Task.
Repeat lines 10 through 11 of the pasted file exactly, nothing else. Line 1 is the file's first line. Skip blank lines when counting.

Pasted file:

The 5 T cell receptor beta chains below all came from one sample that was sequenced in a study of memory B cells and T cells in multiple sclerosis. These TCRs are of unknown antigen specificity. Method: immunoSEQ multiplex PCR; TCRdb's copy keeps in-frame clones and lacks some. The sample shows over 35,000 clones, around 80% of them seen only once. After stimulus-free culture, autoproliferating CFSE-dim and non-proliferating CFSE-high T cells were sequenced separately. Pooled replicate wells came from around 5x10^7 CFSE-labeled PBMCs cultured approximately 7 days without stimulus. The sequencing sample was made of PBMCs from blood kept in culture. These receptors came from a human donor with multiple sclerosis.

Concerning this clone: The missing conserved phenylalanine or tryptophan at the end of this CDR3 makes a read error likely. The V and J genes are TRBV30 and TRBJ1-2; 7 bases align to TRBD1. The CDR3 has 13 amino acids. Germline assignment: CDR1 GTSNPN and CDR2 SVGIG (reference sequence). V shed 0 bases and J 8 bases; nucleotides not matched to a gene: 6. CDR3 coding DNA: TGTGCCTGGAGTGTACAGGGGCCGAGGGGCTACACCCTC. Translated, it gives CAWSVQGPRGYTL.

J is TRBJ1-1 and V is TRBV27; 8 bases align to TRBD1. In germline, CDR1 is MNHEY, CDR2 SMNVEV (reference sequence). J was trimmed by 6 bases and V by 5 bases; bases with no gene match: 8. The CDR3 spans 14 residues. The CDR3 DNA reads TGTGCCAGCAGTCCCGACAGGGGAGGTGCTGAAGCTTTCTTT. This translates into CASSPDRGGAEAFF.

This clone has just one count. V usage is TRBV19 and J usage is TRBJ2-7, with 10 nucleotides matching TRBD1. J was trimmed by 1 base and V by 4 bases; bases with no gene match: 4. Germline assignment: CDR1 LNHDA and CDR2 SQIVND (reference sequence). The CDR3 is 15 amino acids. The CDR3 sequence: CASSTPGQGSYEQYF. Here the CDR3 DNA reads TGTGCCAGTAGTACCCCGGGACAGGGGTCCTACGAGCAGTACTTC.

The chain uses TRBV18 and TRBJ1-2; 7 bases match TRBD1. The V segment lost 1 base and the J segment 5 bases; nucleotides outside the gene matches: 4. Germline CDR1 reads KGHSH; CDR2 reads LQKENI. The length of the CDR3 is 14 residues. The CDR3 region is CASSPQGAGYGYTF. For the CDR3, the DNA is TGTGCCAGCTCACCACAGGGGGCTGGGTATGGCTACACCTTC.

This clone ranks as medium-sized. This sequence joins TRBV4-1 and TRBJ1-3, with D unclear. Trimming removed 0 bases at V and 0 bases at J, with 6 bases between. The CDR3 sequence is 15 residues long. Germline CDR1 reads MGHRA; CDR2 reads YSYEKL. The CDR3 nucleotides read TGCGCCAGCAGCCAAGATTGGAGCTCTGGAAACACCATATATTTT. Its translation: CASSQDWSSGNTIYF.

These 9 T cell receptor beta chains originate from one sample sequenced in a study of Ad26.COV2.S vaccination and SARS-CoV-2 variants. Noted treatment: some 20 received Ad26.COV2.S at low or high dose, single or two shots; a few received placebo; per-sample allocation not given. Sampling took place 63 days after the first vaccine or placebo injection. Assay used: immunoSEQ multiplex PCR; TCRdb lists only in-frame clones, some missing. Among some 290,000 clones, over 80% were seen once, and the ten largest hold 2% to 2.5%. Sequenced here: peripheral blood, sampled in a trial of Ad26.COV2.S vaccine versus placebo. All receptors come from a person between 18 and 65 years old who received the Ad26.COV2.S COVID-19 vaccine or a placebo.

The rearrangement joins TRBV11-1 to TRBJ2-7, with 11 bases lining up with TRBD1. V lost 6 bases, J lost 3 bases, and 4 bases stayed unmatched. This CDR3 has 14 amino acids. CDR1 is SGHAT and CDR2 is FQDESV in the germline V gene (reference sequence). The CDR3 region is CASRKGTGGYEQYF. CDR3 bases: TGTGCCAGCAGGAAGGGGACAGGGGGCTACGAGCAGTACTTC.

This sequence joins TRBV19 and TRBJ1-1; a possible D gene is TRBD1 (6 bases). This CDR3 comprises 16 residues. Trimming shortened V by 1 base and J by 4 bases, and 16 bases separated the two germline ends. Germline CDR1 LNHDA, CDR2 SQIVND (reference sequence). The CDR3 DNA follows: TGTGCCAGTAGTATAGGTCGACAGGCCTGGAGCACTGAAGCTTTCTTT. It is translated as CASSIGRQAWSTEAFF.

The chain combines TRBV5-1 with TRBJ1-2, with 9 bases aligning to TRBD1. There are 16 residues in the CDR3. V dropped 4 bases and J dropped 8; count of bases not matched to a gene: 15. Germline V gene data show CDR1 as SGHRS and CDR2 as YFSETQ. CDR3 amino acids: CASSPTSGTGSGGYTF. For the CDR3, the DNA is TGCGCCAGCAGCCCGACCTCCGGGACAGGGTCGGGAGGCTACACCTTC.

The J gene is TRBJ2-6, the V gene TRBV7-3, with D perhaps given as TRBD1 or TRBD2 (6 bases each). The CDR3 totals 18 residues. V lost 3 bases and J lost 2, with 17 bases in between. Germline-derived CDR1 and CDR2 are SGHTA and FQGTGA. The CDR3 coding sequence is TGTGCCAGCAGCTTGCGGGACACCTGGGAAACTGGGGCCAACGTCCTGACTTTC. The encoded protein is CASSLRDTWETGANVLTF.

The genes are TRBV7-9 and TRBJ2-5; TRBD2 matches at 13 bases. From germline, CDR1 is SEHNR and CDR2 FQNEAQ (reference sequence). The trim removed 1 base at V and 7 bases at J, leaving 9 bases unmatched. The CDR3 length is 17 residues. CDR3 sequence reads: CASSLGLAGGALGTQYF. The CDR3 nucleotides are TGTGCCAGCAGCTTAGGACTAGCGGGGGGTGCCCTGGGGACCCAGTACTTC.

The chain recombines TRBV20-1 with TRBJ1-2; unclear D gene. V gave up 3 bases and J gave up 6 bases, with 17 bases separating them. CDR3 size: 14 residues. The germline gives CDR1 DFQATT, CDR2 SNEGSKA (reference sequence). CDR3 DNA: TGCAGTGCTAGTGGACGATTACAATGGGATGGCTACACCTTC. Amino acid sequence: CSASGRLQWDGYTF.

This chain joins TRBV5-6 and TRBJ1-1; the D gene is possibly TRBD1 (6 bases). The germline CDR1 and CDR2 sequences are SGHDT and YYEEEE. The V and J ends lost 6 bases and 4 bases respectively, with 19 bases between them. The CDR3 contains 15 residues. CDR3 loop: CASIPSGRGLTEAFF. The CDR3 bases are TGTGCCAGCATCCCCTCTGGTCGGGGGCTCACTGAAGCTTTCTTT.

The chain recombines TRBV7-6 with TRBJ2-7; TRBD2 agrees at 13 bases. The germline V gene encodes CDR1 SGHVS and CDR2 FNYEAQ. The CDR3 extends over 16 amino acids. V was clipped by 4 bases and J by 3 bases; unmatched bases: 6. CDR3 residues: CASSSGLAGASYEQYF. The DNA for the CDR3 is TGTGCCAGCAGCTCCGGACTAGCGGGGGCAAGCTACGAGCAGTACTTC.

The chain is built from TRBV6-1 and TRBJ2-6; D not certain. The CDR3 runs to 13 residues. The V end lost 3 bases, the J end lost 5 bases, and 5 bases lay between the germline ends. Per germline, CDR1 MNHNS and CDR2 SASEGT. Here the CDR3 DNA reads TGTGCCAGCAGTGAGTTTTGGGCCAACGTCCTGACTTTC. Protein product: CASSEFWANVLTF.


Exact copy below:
The chain combines TRBV5-1 with TRBJ1-2, with 9 bases aligning to TRBD1. There are 16 residues in the CDR3. V dropped 4 bases and J dropped 8; count of bases not matched to a gene: 15. Germline V gene data show CDR1 as SGHRS and CDR2 as YFSETQ. CDR3 amino acids: CASSPTSGTGSGGYTF. For the CDR3, the DNA is TGCGCCAGCAGCCCGACCTCCGGGACAGGGTCGGGAGGCTACACCTTC.

The J gene is TRBJ2-6, the V gene TRBV7-3, with D perhaps given as TRBD1 or TRBD2 (6 bases each). The CDR3 totals 18 residues. V lost 3 bases and J lost 2, with 17 bases in between. Germline-derived CDR1 and CDR2 are SGHTA and FQGTGA. The CDR3 coding sequence is TGTGCCAGCAGCTTGCGGGACACCTGGGAAACTGGGGCCAACGTCCTGACTTTC. The encoded protein is CASSLRDTWETGANVLTF.